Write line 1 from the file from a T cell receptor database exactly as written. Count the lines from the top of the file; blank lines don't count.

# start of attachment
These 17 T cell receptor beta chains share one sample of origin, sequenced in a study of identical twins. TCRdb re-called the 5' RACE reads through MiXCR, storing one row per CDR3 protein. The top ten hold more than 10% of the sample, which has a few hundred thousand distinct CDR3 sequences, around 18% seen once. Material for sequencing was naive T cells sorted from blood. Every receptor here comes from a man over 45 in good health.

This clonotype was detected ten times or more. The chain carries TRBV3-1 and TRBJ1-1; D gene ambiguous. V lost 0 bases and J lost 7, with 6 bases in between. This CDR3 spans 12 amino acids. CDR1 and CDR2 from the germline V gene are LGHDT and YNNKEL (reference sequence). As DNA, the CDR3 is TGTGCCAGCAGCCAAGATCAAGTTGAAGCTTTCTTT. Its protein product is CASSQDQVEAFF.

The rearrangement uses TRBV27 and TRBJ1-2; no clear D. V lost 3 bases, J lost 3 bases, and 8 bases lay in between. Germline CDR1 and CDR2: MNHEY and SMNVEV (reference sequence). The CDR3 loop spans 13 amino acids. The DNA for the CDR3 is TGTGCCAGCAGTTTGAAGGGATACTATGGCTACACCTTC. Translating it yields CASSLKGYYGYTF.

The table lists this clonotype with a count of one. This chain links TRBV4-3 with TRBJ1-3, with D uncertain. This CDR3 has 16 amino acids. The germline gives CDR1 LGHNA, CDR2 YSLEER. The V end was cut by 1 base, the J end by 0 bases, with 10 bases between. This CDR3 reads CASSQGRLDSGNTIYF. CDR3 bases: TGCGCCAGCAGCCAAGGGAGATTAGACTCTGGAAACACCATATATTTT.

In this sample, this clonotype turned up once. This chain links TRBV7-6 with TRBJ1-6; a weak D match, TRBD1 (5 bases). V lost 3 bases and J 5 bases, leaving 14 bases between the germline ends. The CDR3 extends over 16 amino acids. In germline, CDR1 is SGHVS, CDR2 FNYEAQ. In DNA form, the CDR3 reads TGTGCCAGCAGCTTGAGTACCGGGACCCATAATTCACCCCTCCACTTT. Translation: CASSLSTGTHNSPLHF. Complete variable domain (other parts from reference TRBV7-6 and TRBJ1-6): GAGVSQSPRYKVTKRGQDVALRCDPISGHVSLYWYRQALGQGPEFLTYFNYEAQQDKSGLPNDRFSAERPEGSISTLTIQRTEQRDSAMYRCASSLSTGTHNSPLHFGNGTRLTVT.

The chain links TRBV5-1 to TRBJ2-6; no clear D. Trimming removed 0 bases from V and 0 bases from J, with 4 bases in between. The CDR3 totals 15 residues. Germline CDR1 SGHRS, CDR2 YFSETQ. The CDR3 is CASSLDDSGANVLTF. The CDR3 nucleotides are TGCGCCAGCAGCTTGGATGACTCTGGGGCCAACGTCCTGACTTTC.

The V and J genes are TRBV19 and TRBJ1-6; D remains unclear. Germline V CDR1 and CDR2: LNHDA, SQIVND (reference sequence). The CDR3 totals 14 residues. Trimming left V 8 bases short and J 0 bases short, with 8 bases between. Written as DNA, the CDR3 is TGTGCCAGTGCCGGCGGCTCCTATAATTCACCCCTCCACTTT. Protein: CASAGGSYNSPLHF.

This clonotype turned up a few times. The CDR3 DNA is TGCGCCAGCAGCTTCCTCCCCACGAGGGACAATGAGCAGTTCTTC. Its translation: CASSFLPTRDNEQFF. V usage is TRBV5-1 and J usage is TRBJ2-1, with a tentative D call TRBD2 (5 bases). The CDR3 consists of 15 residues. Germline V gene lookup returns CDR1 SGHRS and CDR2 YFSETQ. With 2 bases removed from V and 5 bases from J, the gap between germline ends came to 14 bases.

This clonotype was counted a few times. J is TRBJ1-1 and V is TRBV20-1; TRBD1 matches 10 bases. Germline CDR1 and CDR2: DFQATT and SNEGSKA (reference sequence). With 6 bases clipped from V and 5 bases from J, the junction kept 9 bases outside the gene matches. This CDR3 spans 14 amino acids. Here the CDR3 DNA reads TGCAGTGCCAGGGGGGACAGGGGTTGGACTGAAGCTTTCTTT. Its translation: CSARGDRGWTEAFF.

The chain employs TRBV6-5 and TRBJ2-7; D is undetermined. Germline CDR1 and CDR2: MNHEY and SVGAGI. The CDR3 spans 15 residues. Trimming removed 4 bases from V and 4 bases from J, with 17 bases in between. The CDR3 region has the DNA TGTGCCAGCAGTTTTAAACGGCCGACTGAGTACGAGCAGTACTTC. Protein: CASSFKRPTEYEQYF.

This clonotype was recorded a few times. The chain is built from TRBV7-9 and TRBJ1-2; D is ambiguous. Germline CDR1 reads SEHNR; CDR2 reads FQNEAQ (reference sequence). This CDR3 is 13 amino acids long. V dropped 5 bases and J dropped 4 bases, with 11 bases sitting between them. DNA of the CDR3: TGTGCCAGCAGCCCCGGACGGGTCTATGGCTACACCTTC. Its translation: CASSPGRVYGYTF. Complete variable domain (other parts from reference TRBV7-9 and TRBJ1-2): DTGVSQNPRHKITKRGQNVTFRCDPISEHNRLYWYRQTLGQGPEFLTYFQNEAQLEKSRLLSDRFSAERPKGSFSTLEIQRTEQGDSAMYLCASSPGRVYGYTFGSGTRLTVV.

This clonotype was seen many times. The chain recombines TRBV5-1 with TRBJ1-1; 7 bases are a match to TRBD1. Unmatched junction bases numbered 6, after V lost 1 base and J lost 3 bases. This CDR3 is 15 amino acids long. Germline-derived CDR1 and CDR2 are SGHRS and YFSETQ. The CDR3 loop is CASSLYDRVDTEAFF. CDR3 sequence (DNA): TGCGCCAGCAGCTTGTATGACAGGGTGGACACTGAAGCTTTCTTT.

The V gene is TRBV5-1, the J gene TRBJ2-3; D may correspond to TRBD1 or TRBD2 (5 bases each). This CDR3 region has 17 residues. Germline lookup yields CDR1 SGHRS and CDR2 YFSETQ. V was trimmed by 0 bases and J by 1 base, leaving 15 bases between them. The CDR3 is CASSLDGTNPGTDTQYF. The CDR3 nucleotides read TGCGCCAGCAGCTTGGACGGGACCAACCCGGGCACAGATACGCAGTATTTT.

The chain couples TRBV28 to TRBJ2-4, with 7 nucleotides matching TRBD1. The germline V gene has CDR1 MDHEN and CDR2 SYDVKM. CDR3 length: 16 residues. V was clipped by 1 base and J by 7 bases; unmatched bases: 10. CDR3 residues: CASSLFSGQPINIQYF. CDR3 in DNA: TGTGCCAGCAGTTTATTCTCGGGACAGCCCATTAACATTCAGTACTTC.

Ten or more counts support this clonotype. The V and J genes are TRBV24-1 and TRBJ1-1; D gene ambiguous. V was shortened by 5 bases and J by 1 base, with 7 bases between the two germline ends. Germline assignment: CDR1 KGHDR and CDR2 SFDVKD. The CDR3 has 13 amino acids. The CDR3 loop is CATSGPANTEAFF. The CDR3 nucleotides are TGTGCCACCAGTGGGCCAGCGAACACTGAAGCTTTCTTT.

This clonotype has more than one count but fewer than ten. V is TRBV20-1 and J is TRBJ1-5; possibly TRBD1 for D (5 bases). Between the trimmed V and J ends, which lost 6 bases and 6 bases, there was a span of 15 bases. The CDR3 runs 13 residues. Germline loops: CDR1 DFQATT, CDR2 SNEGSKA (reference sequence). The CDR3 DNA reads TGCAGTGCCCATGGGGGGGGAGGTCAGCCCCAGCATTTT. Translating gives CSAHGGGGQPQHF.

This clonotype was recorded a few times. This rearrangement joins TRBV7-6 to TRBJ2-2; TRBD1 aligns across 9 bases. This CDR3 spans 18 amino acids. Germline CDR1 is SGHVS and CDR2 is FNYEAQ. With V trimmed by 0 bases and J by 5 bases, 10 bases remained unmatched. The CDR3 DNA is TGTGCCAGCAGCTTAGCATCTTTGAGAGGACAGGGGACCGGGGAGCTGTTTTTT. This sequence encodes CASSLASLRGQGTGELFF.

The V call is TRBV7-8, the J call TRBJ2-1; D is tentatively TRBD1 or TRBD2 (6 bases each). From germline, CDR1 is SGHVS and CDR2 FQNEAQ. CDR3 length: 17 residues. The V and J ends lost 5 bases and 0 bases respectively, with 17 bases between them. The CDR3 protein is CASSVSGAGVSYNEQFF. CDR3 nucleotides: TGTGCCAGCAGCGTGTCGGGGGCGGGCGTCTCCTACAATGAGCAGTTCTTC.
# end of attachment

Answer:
These 17 T cell receptor beta chains share one sample of origin, sequenced in a study of identical twins. TCRdb re-called the 5' RACE reads through MiXCR, storing one row per CDR3 protein. The top ten hold more than 10% of the sample, which has a few hundred thousand distinct CDR3 sequences, around 18% seen once. Material for sequencing was naive T cells sorted from blood. Every receptor here comes from a man over 45 in good health.